Automotive lighting has evolved rapidly over the past few decades, making quantum leaps in progress from sealed beam to halogen to high-intensity discharge to LED headlights. Each generation brings improvements in vision, reductions in glare and increased driver safety, but that doesn’t mean automakers are content to leave things status quo or rely solely on third party manufacturers for the next big advancement.
BMW has always tried to innovate vehicle lighting, and they’ve developed features such as their “Anti-Dazzle High Beam Assistant,” which automatically dims high beams for oncoming traffic, their “Adaptive Lighting,” which steers the lights through a corner based on steering angle, and their “Dynamic Light Spot,” which helps illuminate pedestrians to avoid vehicle-pedestrian impacts. BMW has also pioneered the use of full LED headlights, which require far less energy (and therefore less fuel) to operate than conventional headlights.
As efficient as LED’s are, they’re not nearly as bright or efficient as laser diodes. Lasers produce monochromatic (same wavelength) light, and are a “coherent” light source, meaning that all laser light waves have a constant phase difference. Because of their efficiency, laser diodes are significantly smaller than LEDs, and use less than half the energy.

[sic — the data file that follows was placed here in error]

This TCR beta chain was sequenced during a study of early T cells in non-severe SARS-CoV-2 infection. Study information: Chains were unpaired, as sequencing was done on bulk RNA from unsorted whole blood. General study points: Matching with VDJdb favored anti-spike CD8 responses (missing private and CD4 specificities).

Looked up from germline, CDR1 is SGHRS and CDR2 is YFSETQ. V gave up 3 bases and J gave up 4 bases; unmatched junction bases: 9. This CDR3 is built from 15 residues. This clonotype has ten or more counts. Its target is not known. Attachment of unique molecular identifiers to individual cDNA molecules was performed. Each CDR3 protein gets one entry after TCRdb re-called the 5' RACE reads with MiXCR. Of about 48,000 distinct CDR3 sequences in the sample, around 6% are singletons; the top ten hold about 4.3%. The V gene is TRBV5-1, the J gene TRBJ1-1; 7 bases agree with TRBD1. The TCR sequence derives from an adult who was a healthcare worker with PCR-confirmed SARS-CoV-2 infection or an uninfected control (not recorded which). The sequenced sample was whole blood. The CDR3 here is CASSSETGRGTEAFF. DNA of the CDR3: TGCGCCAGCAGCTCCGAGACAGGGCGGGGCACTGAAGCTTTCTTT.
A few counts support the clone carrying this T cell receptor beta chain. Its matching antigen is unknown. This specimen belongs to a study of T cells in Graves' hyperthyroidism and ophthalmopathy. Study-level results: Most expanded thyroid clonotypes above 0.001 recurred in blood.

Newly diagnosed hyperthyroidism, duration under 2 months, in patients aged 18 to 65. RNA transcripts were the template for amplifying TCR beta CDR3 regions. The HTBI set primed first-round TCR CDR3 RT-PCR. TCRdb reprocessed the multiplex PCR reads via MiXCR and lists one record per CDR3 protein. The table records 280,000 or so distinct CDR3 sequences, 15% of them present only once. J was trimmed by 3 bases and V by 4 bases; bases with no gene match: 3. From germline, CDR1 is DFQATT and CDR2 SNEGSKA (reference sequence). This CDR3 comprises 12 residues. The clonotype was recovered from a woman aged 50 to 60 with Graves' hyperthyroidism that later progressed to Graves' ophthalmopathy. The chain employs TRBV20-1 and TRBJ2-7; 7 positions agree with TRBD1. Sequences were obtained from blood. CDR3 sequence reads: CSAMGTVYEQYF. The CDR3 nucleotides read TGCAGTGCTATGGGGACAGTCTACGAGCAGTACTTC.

Lasers can pose a vision risk if aimed directly at the eye, but BMW has engineered a solution to this potential problem. Lasers won’t shine directly onto the road, but instead will be projected onto a phosphor-rich material that converts the blue lasers to a white light source, harmless to humans and animals.
Don’t expect laser headlights in the showroom just yet. The technology is still undergoing development, but is showing great promise in both illumination and energy savings. Your next car may not have laser headlights, but there’s a good chance that the technology will be mainstream in the next decade.